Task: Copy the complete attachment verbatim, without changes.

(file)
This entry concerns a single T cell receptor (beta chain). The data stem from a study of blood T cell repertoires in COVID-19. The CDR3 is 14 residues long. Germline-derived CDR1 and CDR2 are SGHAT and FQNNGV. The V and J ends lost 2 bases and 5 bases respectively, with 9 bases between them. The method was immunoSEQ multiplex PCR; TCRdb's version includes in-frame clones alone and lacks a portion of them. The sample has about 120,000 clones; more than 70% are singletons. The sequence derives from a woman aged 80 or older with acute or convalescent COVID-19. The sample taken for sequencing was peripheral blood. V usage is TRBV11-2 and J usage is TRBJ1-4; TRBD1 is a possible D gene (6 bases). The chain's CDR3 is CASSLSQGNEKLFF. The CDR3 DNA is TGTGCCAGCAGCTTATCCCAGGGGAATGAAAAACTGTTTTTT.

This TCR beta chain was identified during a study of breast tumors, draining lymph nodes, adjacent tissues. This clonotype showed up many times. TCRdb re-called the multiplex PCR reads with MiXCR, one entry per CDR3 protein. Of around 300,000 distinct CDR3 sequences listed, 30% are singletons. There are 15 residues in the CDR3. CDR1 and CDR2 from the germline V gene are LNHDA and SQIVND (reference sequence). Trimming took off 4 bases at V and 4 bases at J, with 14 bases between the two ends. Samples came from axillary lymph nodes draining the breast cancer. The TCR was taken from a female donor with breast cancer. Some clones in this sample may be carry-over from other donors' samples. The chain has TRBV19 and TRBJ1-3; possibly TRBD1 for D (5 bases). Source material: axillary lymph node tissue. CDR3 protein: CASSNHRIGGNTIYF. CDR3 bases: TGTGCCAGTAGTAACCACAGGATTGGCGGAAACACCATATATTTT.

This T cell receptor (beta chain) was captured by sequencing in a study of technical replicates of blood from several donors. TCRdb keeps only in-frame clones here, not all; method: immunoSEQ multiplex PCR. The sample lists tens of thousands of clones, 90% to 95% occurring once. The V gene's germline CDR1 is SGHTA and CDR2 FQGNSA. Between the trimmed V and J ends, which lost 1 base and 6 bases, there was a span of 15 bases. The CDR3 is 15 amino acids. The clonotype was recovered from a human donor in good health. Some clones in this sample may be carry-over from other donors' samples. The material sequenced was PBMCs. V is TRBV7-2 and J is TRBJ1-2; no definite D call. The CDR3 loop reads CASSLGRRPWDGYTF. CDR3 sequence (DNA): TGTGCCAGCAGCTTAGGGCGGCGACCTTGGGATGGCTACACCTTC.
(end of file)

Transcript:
This entry concerns a single T cell receptor (beta chain). The data stem from a study of blood T cell repertoires in COVID-19. The CDR3 is 14 residues long. Germline-derived CDR1 and CDR2 are SGHAT and FQNNGV. The V and J ends lost 2 bases and 5 bases respectively, with 9 bases between them. The method was immunoSEQ multiplex PCR; TCRdb's version includes in-frame clones alone and lacks a portion of them. The sample has about 120,000 clones; more than 70% are singletons. The sequence derives from a woman aged 80 or older with acute or convalescent COVID-19. The sample taken for sequencing was peripheral blood. V usage is TRBV11-2 and J usage is TRBJ1-4; TRBD1 is a possible D gene (6 bases). The chain's CDR3 is CASSLSQGNEKLFF. The CDR3 DNA is TGTGCCAGCAGCTTATCCCAGGGGAATGAAAAACTGTTTTTT.

This TCR beta chain was identified during a study of breast tumors, draining lymph nodes, adjacent tissues. This clonotype showed up many times. TCRdb re-called the multiplex PCR reads with MiXCR, one entry per CDR3 protein. Of around 300,000 distinct CDR3 sequences listed, 30% are singletons. There are 15 residues in the CDR3. CDR1 and CDR2 from the germline V gene are LNHDA and SQIVND (reference sequence). Trimming took off 4 bases at V and 4 bases at J, with 14 bases between the two ends. Samples came from axillary lymph nodes draining the breast cancer. The TCR was taken from a female donor with breast cancer. Some clones in this sample may be carry-over from other donors' samples. The chain has TRBV19 and TRBJ1-3; possibly TRBD1 for D (5 bases). Source material: axillary lymph node tissue. CDR3 protein: CASSNHRIGGNTIYF. CDR3 bases: TGTGCCAGTAGTAACCACAGGATTGGCGGAAACACCATATATTTT.

This T cell receptor (beta chain) was captured by sequencing in a study of technical replicates of blood from several donors. TCRdb keeps only in-frame clones here, not all; method: immunoSEQ multiplex PCR. The sample lists tens of thousands of clones, 90% to 95% occurring once. The V gene's germline CDR1 is SGHTA and CDR2 FQGNSA. Between the trimmed V and J ends, which lost 1 base and 6 bases, there was a span of 15 bases. The CDR3 is 15 amino acids. The clonotype was recovered from a human donor in good health. Some clones in this sample may be carry-over from other donors' samples. The material sequenced was PBMCs. V is TRBV7-2 and J is TRBJ1-2; no definite D call. The CDR3 loop reads CASSLGRRPWDGYTF. CDR3 sequence (DNA): TGTGCCAGCAGCTTAGGGCGGCGACCTTGGGATGGCTACACCTTC.